TAN: Are there any new projects you’re working on?
RS: I am finishing a new Gerhard Richter book on a painting he’s giving to MoMA about 9/11, and I’ve finished at long last my big book on Louise Bourgeois. I’m running an art school and I’m trying to give good and reasonable criticism to young artists who are entering into an art world not at all like the one they imagined.

TAN: What kind of advice are you giving art students now?
RS: I’m telling them that this is actually a fine time to be in art school because, when I was in art school, when a lot of people I admire were in art school in the 1960s and 1970s, there was no money. If you go into it knowing that you will probably not be rewarded lavishly, but you can in fact continue to work, you’re on a much better footing than if you go into it trying to make a huge impact when you’re 23 or 24, and then maintain that for the next 60 years. You know John Baldessari is someone whom everyone admires, but people by and large forget that he destroyed all of his “successful work” and started all over again. I’m interested in people who make good art, whenever they make it, and I think a lot of the best artists today are late bloomers. I’m a big fan of both Raoul De Keyser and Tom Nozkowski, who I put in the Venice Biennale [2007]. Tom is 65 and Raoul is 78 and neither one of them really hit it until they were way past the age when most people think it would be the end of your career.

TAN: Maybe there’s less of a focus on the cult of youth.
RS: There isn’t less of a focus yet, but it’s going to dawn on people that it’s not working. It’s always nice to be a coming attraction, but it’s murder to be a has-been. If it hasn’t happened for you yet, you can at least console yourself with the idea that it might. It’s a fashionable world and even good artists go out of fashion. If you’ve never really thought about what you’re going to do when you go out of fashion because you’ve never been out of fashion, it’s much harder to take than if you’ve gradually come into your own, gotten through difficult times and know that you can survive.

TAN: Do you think the recent economic problems will make artists stronger?
RS: I’m not a believer that hardship makes people stronger, but I do think that too much of certain things can make them weaker. Strong people can be distracted by things that come too easy. Maintaining a career nowadays is extraordinarily complicated, even if you’re just doing your work and showing up for required occasions. You can waste an amazing amount of energy, time and goodwill by chasing after stuff that’s not worth chasing after. Really wise artists know how to make dramatic appearances and how to make dramatic disappearances.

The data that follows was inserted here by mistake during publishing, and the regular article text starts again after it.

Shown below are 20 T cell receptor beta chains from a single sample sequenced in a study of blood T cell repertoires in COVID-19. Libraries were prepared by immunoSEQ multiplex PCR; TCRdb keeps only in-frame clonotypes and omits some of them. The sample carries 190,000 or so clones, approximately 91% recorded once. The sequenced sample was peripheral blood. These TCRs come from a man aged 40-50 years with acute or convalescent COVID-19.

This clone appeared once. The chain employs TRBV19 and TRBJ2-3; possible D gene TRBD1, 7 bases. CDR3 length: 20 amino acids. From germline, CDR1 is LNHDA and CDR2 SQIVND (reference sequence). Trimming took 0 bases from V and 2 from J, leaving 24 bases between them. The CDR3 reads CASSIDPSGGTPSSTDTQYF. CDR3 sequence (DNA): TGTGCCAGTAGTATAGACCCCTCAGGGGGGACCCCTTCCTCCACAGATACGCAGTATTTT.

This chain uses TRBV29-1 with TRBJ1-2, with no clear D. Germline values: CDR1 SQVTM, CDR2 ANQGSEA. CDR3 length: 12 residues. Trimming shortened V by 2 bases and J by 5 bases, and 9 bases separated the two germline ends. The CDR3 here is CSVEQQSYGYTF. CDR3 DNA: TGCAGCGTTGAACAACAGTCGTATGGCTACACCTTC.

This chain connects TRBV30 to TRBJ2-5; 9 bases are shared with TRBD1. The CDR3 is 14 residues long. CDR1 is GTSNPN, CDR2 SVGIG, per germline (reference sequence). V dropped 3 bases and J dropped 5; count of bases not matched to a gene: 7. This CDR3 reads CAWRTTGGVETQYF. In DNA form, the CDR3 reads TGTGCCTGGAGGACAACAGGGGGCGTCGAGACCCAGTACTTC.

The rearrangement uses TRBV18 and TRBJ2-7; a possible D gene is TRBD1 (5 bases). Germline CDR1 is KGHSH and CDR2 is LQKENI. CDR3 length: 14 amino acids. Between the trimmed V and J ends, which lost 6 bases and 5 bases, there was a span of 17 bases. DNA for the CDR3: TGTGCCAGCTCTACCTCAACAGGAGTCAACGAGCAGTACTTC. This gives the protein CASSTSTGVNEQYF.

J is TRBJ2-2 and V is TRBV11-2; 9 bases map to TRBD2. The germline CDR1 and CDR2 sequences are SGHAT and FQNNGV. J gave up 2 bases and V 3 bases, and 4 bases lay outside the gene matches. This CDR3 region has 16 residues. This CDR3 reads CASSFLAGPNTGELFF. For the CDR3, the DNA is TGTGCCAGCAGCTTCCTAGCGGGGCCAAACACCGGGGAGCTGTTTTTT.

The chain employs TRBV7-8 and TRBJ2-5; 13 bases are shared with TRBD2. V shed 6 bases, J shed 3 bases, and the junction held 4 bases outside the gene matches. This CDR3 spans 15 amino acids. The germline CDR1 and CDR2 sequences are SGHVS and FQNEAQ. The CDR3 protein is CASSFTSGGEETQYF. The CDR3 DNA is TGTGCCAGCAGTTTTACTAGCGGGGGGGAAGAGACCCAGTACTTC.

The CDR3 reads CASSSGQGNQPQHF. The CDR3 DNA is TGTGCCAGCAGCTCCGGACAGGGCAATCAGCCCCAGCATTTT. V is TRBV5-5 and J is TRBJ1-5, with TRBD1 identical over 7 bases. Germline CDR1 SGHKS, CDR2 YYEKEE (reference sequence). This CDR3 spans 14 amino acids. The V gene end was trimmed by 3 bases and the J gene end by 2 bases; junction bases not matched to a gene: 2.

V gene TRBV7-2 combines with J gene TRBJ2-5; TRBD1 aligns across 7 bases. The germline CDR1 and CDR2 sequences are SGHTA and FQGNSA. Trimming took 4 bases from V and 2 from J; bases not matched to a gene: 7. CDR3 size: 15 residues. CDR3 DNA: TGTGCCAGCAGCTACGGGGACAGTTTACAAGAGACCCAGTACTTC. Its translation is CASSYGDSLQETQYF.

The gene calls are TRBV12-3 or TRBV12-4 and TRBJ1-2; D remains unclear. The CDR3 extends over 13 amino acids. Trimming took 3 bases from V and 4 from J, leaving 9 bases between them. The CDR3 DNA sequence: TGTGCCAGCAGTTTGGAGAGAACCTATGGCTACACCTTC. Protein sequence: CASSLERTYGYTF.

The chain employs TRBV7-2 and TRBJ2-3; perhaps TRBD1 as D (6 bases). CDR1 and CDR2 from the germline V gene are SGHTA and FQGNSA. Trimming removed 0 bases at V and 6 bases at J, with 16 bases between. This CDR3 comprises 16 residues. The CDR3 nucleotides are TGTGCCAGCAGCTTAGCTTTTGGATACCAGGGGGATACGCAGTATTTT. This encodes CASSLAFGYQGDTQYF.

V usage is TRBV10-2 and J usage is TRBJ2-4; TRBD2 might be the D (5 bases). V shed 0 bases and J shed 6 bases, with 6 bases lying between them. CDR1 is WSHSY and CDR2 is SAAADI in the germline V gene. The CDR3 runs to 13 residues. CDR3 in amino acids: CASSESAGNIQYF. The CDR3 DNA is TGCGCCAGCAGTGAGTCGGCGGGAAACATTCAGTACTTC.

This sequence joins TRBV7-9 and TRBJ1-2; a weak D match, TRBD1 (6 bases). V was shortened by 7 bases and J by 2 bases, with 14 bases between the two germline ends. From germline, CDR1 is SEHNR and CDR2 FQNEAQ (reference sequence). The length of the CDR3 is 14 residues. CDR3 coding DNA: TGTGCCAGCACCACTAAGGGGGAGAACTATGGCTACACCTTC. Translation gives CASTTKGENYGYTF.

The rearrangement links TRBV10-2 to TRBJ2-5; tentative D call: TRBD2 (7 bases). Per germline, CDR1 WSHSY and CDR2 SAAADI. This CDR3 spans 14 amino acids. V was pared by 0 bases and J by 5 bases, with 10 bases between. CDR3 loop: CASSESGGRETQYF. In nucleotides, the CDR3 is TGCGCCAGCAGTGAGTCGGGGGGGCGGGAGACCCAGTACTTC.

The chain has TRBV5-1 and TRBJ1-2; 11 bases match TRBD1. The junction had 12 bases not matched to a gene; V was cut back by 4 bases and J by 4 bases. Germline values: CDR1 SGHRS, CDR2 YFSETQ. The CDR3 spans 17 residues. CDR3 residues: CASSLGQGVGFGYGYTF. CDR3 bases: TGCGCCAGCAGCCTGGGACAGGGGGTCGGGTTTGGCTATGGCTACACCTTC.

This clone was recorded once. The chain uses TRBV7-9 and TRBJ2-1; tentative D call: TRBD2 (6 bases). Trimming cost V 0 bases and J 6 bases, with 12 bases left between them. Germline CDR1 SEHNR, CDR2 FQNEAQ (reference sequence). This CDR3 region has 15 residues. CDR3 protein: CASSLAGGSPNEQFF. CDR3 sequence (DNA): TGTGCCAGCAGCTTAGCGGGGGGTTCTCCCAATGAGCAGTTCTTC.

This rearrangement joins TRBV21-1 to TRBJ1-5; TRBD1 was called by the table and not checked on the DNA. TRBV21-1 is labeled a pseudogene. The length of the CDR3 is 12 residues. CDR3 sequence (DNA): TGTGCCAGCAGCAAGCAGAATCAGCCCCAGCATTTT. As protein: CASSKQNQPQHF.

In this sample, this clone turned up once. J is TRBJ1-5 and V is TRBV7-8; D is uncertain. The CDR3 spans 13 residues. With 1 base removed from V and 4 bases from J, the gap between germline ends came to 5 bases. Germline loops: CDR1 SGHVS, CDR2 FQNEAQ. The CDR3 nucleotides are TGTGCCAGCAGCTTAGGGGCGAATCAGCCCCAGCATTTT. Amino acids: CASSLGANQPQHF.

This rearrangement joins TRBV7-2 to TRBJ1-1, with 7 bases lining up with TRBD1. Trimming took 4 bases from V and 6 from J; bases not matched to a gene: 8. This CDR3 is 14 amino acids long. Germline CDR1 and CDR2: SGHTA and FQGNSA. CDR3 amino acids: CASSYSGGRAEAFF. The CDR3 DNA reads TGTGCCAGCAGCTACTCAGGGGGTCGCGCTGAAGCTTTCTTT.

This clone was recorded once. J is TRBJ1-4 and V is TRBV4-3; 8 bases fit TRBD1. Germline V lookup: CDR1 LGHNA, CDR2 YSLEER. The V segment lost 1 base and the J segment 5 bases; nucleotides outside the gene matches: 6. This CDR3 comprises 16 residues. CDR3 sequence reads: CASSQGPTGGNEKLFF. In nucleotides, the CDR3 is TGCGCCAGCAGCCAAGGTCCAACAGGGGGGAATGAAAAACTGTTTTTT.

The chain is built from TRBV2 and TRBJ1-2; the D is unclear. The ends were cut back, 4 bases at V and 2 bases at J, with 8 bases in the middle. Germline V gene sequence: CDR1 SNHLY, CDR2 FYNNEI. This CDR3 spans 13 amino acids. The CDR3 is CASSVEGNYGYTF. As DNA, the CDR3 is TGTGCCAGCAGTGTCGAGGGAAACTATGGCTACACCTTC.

To read the original article on The Art Newspaper website, click here.

Art Quote of the Day for Oct. 17, 2009

"A work of art which did not begin in emotion is not art." -Paul Cézanne

Friday, October 16, 2009

Art Quote of the Day for Oct. 16, 2009

"What is real is not the external form, but the essence of things . . . it is impossible for anyone to express anything essentially real by imitating its exterior surface." -Brancusi

Thursday, October 15, 2009

Art Quote of the Day for Oct. 15, 2009

"Every artist dips his brush in his own soul, and paints his own nature into his pictures." -Henry Ward Beecher

Wednesday, October 14, 2009

Art Quote of the Day for Oct. 14, 2009

"Revolution in art is to paint a new vase of flowers!" -Oscar Araripe

Tuesday, October 13, 2009

Art Quote of the Day for Oct. 13, 2009

“Nobody sees a flower - really - it is so small it takes time - we haven’t time - and to see takes time, like to have a friend takes time.” - Georgia O’Keefe (1887-1986), Painter

Monday, October 12, 2009

Art Quote of the Day for Oct. 12, 2009

“I found I could say things with color and shapes that I couldn’t say any other way - things I had no words for.” - Georgia O'Keefe (1887-1986), Painter

Sunday, October 11, 2009

Art Quote of the Day for Oct. 11, 2009

“I love the gallery, the arena of representation. It’s a commercial world, and morality is based generally around economics, and that’s taking place in the art gallery.” - Jeff Koons

Saturday, October 10, 2009

Art Quote of the Day for Oct. 10, 2009

“Art to me is a humanitarian act and I believe that there is a responsibility that art should somehow be able to effect mankind, to make the word a better place.” - Jeff Koons

Friday, October 9, 2009